When a house made of human hair begins to run down, how do you touch it up?
The same way you would with living tresses: with hairspray, sparingly applied.
These are the sorts of questions artist Gráinne Bird confronts working on her project at 78th Street Studios, "Shelter," a toolshed-sized wooden house wrapped in over 300 pounds of human hair. Donated from 30 local salons and 100 private citizens, the clippings are pressed into bricks stacked along the outside walls and draped in a curtain over its steeped roof.
From ten paces away, "Shelter" looks like a pile of brown, square furs. Up closer, you notice the stray locks of blonde and red hair floating in the woven masses. The bricks feel like thick wool afghans, but looser and coarser.
Yes, you can touch it. No, you don't have to. Bird is frank in admitting the "repulsive" response her chosen material provokes.
"Even hairdressers were disgusted to be picking it up on the floor. It's dead human matter. It's taking human waste and making something out of it," Bird says.
However, she does not set out to shock viewers for the sake of shock. Close to her 2011 graduation from the Dublin Institute of Technology, Bird was initially drawn to human hair as a material for its aesthetic properties. She originally made pictures by applying it to 2D surfaces, but soon branched out to spinning, knitting and crocheting. The hairpieces in "Shelter" were made by subjecting layers of hair to heat and friction under soapy water. The end results are surprisingly compact; Bird says she hasn't had to give "Shelter" many hairspray touch-ups. "Shedding" hasn't been a big problem yet.
As she worked with it more, Bird came to appreciate hair beyond its visual virtues. When she started displaying, viewers would tell her various hair-related trivia ("It doesn't grow when you die, you lose moisture and your head shrinks, making hair look longer.") Bird realized how laden it was with personal and cultural values. Men and women crop, comb and sculpt it into prescribed shapes to fit in, or shave and dye for personal expression. Religions mandate or forbid cutting.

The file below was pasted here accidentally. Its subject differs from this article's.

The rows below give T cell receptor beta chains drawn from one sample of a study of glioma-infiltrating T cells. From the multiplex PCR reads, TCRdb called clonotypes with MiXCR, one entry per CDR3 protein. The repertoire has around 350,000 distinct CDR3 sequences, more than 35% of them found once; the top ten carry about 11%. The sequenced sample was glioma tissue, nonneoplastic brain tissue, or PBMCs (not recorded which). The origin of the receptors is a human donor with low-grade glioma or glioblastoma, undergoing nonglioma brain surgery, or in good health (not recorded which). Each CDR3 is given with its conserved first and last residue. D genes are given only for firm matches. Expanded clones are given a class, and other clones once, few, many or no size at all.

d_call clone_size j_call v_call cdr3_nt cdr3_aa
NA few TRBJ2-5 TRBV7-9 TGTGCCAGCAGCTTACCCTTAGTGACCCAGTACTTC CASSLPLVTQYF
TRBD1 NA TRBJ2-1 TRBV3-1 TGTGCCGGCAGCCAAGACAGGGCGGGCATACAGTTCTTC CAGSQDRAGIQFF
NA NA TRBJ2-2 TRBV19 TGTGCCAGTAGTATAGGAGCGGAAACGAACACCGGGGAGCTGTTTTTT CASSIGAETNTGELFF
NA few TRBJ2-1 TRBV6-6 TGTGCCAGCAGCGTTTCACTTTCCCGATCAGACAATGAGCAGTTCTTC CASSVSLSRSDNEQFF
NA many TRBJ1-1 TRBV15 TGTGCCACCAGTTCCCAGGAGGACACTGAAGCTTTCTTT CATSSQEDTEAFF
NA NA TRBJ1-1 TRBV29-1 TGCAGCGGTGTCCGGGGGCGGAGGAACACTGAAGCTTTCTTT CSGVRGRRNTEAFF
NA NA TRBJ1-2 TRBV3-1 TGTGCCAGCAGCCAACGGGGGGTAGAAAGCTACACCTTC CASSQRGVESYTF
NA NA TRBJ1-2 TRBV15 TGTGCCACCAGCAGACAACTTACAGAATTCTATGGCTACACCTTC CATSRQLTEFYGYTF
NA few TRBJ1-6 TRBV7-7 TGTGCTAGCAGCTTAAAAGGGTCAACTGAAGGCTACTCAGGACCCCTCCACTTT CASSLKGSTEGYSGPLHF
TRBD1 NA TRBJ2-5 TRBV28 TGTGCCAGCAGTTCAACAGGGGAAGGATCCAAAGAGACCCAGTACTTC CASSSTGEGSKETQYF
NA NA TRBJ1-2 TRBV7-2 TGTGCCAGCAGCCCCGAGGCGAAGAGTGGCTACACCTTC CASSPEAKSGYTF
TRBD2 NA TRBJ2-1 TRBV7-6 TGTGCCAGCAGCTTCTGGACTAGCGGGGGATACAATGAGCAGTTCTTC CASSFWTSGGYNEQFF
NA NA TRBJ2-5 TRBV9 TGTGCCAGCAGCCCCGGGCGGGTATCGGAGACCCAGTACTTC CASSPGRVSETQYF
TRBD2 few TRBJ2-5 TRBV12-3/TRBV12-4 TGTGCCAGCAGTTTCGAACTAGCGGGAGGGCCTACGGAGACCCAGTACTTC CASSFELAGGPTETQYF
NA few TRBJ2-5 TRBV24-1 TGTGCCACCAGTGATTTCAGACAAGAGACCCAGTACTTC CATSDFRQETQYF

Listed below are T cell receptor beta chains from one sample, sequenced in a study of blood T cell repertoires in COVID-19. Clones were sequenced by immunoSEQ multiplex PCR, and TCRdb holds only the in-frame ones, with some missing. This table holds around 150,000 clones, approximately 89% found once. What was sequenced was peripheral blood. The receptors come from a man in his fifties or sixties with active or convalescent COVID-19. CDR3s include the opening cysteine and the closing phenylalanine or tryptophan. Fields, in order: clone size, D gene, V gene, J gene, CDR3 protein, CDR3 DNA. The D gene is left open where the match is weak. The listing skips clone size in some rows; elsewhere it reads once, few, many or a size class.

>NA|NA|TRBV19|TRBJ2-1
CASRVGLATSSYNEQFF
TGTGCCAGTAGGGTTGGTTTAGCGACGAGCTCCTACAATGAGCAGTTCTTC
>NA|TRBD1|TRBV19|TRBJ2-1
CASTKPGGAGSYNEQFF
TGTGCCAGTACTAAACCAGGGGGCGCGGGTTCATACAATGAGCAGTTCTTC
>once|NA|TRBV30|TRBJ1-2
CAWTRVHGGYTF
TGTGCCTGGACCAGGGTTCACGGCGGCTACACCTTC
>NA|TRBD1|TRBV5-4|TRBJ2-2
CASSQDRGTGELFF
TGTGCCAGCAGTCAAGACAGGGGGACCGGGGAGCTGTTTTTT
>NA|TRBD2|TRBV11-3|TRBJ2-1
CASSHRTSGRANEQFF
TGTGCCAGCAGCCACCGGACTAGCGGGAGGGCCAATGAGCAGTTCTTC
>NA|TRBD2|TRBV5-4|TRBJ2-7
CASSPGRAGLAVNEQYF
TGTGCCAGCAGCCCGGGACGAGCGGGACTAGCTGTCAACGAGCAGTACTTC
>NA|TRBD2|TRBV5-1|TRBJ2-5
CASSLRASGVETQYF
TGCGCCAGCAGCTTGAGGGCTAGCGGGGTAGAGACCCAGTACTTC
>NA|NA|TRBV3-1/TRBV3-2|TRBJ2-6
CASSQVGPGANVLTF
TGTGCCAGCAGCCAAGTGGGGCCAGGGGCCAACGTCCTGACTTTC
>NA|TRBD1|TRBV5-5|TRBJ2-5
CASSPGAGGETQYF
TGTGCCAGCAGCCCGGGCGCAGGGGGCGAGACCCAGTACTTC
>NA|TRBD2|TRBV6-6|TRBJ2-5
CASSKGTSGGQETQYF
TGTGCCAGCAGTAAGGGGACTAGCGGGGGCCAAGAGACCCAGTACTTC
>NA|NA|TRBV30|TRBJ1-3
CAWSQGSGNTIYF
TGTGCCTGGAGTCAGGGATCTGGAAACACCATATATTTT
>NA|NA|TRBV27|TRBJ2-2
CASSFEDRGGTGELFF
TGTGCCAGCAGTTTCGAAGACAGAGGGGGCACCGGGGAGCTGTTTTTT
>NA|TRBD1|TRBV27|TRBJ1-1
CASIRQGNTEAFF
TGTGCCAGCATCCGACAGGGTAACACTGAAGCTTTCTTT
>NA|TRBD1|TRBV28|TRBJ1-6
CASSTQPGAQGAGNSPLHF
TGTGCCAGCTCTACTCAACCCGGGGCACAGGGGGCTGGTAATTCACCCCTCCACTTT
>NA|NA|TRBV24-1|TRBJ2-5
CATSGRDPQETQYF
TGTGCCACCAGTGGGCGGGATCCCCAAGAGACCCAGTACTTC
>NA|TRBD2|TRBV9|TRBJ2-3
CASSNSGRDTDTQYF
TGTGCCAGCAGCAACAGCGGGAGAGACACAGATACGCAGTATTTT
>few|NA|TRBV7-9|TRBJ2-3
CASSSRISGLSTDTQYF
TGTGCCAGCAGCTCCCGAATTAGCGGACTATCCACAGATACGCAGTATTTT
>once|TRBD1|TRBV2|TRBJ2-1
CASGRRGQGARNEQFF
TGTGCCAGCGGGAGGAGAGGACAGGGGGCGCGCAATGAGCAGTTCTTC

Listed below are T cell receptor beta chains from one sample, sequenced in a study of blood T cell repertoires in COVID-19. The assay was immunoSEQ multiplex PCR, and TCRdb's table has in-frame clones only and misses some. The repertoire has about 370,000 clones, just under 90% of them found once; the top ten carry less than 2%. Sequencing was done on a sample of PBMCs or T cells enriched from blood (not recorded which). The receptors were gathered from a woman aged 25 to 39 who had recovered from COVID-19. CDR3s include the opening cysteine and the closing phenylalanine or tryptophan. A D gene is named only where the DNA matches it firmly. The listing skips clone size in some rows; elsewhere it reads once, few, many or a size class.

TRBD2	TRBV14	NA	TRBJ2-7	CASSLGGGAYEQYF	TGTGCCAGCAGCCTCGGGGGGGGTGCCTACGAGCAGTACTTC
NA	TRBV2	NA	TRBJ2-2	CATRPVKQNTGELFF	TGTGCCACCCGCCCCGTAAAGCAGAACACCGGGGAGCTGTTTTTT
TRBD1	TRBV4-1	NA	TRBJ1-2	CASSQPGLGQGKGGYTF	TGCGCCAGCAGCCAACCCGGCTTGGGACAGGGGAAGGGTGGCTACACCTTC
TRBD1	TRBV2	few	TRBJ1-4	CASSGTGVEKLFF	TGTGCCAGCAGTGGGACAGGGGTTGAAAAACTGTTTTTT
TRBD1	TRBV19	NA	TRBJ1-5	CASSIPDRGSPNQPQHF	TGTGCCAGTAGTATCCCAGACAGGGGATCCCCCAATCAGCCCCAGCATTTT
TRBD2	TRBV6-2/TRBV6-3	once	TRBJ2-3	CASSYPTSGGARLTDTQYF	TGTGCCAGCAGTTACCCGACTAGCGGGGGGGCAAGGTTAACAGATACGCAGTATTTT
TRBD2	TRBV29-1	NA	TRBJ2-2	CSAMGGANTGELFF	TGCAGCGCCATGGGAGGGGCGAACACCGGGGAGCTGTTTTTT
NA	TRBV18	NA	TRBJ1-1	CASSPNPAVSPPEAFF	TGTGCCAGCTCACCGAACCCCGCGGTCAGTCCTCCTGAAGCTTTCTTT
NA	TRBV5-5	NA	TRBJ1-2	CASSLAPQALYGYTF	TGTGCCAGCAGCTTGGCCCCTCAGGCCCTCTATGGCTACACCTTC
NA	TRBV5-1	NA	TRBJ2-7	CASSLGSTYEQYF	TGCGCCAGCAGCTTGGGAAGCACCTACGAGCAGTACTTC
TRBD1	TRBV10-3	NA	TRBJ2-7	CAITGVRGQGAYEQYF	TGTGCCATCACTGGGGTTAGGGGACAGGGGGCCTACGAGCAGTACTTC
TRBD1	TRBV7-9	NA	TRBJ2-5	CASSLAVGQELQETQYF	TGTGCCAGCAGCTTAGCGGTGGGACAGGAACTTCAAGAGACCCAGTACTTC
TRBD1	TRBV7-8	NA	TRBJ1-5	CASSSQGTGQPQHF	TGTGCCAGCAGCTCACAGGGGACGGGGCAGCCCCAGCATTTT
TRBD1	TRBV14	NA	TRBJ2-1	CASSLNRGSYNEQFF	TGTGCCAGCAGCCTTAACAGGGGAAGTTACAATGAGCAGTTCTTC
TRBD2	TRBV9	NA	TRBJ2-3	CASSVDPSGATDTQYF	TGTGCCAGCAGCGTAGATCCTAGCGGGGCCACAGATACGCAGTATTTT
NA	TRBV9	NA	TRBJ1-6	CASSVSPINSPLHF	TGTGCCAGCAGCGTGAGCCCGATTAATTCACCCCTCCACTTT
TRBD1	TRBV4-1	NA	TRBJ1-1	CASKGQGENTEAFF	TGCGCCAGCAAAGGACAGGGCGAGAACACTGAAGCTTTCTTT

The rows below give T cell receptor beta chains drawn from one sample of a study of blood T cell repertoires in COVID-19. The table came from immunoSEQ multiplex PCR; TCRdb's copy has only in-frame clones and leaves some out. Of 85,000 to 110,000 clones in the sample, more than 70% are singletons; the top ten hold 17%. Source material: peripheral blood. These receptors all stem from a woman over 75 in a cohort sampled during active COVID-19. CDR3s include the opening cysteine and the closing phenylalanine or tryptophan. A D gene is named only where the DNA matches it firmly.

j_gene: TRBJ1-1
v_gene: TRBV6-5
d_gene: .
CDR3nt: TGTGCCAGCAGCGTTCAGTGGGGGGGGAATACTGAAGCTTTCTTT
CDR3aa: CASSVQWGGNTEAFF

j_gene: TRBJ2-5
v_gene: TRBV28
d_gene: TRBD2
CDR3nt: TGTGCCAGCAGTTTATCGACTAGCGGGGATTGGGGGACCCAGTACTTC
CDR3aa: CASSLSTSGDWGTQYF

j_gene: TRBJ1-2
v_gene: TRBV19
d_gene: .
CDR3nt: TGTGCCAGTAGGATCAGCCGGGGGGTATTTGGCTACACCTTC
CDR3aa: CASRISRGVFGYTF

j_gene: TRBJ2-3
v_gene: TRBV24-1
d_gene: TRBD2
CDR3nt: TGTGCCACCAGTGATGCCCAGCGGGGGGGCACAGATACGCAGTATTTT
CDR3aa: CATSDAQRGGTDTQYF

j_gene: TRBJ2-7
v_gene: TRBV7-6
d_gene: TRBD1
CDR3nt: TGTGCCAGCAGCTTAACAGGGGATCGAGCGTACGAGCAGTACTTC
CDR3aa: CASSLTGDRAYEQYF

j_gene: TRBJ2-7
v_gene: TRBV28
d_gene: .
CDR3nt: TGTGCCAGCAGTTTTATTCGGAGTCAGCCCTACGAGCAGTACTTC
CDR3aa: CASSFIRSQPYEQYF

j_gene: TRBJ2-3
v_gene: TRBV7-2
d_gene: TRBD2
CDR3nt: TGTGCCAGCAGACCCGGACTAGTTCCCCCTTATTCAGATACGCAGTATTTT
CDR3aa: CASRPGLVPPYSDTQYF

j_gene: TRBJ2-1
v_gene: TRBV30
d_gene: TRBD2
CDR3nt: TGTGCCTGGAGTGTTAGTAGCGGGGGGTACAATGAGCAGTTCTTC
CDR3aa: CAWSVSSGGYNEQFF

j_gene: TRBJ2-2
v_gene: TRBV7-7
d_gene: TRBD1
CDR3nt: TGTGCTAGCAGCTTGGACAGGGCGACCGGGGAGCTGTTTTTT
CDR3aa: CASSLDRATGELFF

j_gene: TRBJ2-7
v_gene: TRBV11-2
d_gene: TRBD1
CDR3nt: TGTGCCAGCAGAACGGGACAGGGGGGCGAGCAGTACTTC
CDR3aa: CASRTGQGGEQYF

However, this part of our body, so important and admired while it is alive, becomes an object of disgust needing disposal once it leaves the head.
Bird hopes to nudge us away from this instinct of revulsion. She challenges viewers to take the things they value seriously, and try to make something beautiful or useful out of them after they have outlived their conventional purposes.
"It's about building something useful out of something people just discard," Bird says. "Everyone can connect with the material on some level."
A native of Kildare, Ireland, Bird came to Ohio in June 2012 on the invitation of Melissa Daubert of Interactive Works. Her residency will end the first of April, and "Shelter" is meant to both represent and pay tribute to the constructiveness of her interactions with Clevelanders.
"People were interested in improving. People here want to get things done and get on board with even an outlandish project," Bird says. The big hairpieces are made from countless individuals' clippings mixed together, representing a spirit of collaboration. Swathing a house in them is meant to reflect Midwestern hospitality.
"It's a reflection of being in Cleveland. People made me feel really at home," Bird says.
Bird's wish to force us to rethink the usefulness of what we throw away is timely in an era of climate crisis, and especially apt locally, where we're trying to figure out what to do with our obsolete industrial infrastructure. And her tribute to Cleveland's spirit of collaboration affirms a common ideal in the area's artistic community. We'd be best in accepting Bird's compliment like a big, itchy hug.
"Shelter" will be up through the weekend of March 9 at 1300 West 78th Street, Suite D. For more information, call 216-650-4201 or go to or gbird.net.